Letters now delivered only every other day in Norway, a potential precursor of future USO scope changes 14 July 20

As from 7 July, Posten Norge, was able to reduce the frequency of letter delivery, with changes to its universal service requirement.

The change in Norway reflects the challenges faced by many postal universal service providers to adapt their services to the changing marketplace, where in particular letter traffic is declining sharply in many countries.

In the EU, the terms of the Postal Services Directive restrict the ability of operators and regulators to change the universal service definition – although some countries have managed to introduce significant changes that in practice reduce the delivery frequency for many residents. Other important changes to the universal service requirements that have been made or are being considered cover the definition of the place of delivery, the location and availability of access points, and which services are included within the USO scope.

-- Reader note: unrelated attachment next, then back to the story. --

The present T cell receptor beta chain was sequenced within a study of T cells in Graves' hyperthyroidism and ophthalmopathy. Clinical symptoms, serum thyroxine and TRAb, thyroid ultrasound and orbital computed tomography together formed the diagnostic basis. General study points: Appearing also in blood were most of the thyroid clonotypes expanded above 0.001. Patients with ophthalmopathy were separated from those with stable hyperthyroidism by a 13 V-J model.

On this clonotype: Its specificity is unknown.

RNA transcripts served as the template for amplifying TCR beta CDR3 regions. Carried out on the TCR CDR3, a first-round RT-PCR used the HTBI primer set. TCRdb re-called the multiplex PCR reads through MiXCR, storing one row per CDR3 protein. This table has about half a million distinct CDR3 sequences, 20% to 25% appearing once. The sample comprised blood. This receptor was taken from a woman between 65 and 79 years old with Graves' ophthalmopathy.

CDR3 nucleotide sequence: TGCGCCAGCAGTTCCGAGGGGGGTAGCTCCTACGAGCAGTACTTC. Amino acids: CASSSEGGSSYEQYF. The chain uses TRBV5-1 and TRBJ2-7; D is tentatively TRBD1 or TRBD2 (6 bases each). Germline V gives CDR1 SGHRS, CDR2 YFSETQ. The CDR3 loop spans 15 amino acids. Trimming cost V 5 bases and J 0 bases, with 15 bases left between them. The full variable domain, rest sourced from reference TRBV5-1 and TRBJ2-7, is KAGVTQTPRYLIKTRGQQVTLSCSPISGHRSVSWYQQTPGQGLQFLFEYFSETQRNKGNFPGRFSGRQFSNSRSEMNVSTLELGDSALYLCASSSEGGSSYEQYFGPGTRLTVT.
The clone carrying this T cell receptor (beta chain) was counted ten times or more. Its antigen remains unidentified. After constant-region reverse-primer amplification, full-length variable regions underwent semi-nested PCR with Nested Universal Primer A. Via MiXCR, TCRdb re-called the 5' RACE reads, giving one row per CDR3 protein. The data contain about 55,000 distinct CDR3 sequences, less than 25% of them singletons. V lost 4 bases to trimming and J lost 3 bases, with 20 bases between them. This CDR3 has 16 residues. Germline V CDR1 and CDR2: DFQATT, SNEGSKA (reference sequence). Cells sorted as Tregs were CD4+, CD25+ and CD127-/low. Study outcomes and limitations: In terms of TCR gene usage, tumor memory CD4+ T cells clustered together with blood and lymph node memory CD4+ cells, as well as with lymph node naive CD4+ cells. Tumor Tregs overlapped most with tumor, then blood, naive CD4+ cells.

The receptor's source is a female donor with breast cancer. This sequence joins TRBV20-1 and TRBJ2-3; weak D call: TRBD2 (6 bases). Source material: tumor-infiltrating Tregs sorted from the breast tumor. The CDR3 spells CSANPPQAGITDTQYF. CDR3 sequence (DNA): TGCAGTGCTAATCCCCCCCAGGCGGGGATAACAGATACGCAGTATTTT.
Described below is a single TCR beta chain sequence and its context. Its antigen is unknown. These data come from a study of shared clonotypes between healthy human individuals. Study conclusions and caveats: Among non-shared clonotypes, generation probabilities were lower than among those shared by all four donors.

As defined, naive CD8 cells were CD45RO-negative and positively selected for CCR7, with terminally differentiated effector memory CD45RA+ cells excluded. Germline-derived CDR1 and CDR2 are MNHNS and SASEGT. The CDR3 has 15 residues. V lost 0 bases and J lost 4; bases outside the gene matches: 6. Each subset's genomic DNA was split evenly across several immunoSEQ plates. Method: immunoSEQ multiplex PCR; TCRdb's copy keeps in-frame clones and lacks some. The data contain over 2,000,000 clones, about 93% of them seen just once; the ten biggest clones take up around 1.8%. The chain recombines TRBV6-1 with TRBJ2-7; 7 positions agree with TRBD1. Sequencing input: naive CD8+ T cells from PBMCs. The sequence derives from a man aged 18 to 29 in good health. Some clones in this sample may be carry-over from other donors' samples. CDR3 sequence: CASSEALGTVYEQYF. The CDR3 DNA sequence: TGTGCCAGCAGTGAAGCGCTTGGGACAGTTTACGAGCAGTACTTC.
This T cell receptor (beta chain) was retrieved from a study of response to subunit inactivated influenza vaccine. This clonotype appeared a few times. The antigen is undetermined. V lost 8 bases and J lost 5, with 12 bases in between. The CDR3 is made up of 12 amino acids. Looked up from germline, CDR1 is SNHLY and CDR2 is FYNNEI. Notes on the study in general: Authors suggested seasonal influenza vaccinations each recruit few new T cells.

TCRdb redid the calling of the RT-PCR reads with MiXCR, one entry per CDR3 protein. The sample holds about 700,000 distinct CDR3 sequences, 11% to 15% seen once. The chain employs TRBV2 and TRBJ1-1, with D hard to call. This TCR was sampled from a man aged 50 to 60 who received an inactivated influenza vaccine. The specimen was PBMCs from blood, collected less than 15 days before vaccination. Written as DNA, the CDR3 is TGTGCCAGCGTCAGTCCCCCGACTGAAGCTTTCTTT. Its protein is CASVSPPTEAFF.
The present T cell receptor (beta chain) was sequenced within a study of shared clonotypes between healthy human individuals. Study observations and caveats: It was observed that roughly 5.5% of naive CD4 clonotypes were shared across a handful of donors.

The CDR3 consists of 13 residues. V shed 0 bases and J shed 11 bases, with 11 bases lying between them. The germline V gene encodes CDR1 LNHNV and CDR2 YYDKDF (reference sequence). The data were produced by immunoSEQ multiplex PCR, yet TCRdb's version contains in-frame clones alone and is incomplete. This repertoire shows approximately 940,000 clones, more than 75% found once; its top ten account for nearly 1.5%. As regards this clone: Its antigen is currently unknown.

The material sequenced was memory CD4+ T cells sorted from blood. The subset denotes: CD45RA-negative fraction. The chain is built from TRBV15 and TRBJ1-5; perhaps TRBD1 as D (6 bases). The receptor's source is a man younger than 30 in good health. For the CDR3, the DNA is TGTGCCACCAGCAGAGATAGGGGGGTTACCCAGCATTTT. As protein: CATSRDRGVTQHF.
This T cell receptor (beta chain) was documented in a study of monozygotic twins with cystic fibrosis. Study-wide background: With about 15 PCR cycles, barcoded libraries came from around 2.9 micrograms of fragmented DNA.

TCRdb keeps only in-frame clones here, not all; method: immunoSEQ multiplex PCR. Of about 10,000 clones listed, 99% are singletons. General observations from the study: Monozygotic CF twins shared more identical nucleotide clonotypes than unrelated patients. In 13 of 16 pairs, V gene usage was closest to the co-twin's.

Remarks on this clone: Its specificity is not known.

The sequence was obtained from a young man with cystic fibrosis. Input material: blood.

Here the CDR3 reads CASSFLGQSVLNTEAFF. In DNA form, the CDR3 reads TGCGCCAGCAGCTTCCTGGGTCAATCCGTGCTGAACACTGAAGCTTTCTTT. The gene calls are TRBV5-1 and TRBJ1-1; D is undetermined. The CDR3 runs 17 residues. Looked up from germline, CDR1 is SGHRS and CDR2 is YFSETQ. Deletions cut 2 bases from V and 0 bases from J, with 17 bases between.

Cullen International’s Postal service continually tracks and compares initiatives to change the scope of the postal universal service, both at a national and EU level.

Our new benchmark on USO modernisation in Europe shows how countries have changed the USO scope in a range of different ways, including removing services, adapting the definition of the delivery point and relaxing the frequency of delivery. Many countries are also reviewing possible future changes, including in Germany, which is planning to amend its Postal Act in 2020.

To access our benchmark on USO modernisation in the postal sector, please click on “Access the full content” or on “Request Access”, in case you are not subscribed to our Postal service.

 

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